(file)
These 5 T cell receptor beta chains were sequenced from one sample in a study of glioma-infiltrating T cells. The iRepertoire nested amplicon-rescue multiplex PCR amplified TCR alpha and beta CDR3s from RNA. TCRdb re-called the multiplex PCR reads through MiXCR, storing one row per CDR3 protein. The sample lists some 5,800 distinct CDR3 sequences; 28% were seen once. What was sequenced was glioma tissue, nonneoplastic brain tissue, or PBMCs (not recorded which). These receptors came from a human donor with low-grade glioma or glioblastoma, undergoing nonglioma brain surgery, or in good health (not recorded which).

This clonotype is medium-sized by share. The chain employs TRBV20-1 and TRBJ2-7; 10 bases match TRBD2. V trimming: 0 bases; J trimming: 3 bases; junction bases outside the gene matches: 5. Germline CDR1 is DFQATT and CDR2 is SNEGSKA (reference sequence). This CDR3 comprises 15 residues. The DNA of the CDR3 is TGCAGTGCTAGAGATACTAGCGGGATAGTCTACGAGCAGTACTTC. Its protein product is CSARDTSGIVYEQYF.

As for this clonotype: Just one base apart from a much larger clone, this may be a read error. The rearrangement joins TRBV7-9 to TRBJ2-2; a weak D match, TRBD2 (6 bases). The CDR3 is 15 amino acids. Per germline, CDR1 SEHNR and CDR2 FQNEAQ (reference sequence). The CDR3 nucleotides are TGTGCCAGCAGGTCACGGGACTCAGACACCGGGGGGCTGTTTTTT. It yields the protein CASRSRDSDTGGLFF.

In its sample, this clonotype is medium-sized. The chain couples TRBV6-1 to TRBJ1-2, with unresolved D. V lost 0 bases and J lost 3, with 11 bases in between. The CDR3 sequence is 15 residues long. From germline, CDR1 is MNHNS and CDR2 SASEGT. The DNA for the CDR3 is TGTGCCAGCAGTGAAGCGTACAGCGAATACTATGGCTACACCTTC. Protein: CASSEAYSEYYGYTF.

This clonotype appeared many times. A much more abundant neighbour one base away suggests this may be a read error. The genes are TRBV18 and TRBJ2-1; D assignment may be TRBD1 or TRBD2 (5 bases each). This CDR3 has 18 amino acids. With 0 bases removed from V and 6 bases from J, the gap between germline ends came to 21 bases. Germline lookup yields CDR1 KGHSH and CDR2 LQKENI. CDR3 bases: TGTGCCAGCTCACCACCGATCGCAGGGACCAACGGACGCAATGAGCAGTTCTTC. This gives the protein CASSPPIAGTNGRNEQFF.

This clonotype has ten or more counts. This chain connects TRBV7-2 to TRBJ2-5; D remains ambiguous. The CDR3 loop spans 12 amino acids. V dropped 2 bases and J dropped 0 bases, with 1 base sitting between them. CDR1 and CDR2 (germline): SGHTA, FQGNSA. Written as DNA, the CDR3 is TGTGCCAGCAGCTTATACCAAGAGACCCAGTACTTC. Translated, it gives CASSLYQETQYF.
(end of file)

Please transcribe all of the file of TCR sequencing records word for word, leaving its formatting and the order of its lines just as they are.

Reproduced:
These 5 T cell receptor beta chains were sequenced from one sample in a study of glioma-infiltrating T cells. The iRepertoire nested amplicon-rescue multiplex PCR amplified TCR alpha and beta CDR3s from RNA. TCRdb re-called the multiplex PCR reads through MiXCR, storing one row per CDR3 protein. The sample lists some 5,800 distinct CDR3 sequences; 28% were seen once. What was sequenced was glioma tissue, nonneoplastic brain tissue, or PBMCs (not recorded which). These receptors came from a human donor with low-grade glioma or glioblastoma, undergoing nonglioma brain surgery, or in good health (not recorded which).

This clonotype is medium-sized by share. The chain employs TRBV20-1 and TRBJ2-7; 10 bases match TRBD2. V trimming: 0 bases; J trimming: 3 bases; junction bases outside the gene matches: 5. Germline CDR1 is DFQATT and CDR2 is SNEGSKA (reference sequence). This CDR3 comprises 15 residues. The DNA of the CDR3 is TGCAGTGCTAGAGATACTAGCGGGATAGTCTACGAGCAGTACTTC. Its protein product is CSARDTSGIVYEQYF.

As for this clonotype: Just one base apart from a much larger clone, this may be a read error. The rearrangement joins TRBV7-9 to TRBJ2-2; a weak D match, TRBD2 (6 bases). The CDR3 is 15 amino acids. Per germline, CDR1 SEHNR and CDR2 FQNEAQ (reference sequence). The CDR3 nucleotides are TGTGCCAGCAGGTCACGGGACTCAGACACCGGGGGGCTGTTTTTT. It yields the protein CASRSRDSDTGGLFF.

In its sample, this clonotype is medium-sized. The chain couples TRBV6-1 to TRBJ1-2, with unresolved D. V lost 0 bases and J lost 3, with 11 bases in between. The CDR3 sequence is 15 residues long. From germline, CDR1 is MNHNS and CDR2 SASEGT. The DNA for the CDR3 is TGTGCCAGCAGTGAAGCGTACAGCGAATACTATGGCTACACCTTC. Protein: CASSEAYSEYYGYTF.

This clonotype appeared many times. A much more abundant neighbour one base away suggests this may be a read error. The genes are TRBV18 and TRBJ2-1; D assignment may be TRBD1 or TRBD2 (5 bases each). This CDR3 has 18 amino acids. With 0 bases removed from V and 6 bases from J, the gap between germline ends came to 21 bases. Germline lookup yields CDR1 KGHSH and CDR2 LQKENI. CDR3 bases: TGTGCCAGCTCACCACCGATCGCAGGGACCAACGGACGCAATGAGCAGTTCTTC. This gives the protein CASSPPIAGTNGRNEQFF.

This clonotype has ten or more counts. This chain connects TRBV7-2 to TRBJ2-5; D remains ambiguous. The CDR3 loop spans 12 amino acids. V dropped 2 bases and J dropped 0 bases, with 1 base sitting between them. CDR1 and CDR2 (germline): SGHTA, FQGNSA. Written as DNA, the CDR3 is TGTGCCAGCAGCTTATACCAAGAGACCCAGTACTTC. Translated, it gives CASSLYQETQYF.